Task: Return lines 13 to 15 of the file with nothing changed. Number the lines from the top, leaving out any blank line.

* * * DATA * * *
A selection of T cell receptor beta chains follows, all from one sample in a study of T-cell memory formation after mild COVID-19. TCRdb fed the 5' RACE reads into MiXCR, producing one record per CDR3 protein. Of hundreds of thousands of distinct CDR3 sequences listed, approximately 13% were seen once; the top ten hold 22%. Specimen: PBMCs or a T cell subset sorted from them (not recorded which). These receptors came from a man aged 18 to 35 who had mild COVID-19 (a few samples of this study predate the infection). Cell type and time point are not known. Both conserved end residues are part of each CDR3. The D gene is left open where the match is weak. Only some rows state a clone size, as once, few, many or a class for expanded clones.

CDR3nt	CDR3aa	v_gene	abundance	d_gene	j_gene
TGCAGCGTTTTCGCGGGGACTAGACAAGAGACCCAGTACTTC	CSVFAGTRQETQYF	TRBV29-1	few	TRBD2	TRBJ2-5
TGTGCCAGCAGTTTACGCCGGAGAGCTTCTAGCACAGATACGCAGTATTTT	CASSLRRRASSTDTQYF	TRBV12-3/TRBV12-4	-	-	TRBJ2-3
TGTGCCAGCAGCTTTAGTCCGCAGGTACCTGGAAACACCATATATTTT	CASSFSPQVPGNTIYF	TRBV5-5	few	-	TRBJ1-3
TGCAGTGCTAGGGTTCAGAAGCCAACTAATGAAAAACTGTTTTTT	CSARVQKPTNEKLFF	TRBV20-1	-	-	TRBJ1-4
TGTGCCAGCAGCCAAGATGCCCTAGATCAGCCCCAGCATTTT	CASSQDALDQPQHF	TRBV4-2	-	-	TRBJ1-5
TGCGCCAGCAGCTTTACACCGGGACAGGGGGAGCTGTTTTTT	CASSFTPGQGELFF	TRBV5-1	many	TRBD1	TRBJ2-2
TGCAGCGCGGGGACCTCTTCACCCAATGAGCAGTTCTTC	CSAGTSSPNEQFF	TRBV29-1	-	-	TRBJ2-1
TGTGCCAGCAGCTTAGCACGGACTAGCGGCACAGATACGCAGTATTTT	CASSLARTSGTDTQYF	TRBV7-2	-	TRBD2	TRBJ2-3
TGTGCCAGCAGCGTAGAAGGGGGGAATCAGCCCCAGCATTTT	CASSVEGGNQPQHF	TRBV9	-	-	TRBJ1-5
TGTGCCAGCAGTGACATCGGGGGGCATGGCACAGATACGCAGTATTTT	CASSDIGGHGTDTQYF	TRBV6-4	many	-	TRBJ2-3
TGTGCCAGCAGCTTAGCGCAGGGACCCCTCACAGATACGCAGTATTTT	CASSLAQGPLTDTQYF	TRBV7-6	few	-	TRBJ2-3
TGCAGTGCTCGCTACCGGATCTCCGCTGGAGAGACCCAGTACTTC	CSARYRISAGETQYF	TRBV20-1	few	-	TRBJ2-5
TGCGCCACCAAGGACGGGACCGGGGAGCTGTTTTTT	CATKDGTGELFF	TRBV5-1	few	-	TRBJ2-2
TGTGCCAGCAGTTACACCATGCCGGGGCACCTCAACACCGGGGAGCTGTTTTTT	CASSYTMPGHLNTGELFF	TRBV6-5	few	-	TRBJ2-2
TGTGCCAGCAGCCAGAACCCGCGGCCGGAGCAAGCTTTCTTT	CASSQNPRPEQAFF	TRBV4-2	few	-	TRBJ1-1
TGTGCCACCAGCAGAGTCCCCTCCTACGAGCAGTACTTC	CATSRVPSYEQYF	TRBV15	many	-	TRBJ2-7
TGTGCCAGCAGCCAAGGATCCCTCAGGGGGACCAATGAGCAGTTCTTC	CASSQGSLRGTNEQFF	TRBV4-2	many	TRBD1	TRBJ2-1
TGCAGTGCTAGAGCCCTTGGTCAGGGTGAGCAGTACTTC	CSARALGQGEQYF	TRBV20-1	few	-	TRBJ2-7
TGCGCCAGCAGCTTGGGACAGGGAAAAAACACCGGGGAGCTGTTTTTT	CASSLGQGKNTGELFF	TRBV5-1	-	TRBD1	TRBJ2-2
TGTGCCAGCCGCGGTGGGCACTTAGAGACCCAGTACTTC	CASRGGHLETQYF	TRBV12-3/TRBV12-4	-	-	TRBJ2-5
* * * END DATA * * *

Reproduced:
TGTGCCAGCAGCTTAGCGCAGGGACCCCTCACAGATACGCAGTATTTT	CASSLAQGPLTDTQYF	TRBV7-6	few	-	TRBJ2-3
TGCAGTGCTCGCTACCGGATCTCCGCTGGAGAGACCCAGTACTTC	CSARYRISAGETQYF	TRBV20-1	few	-	TRBJ2-5
TGCGCCACCAAGGACGGGACCGGGGAGCTGTTTTTT	CATKDGTGELFF	TRBV5-1	few	-	TRBJ2-2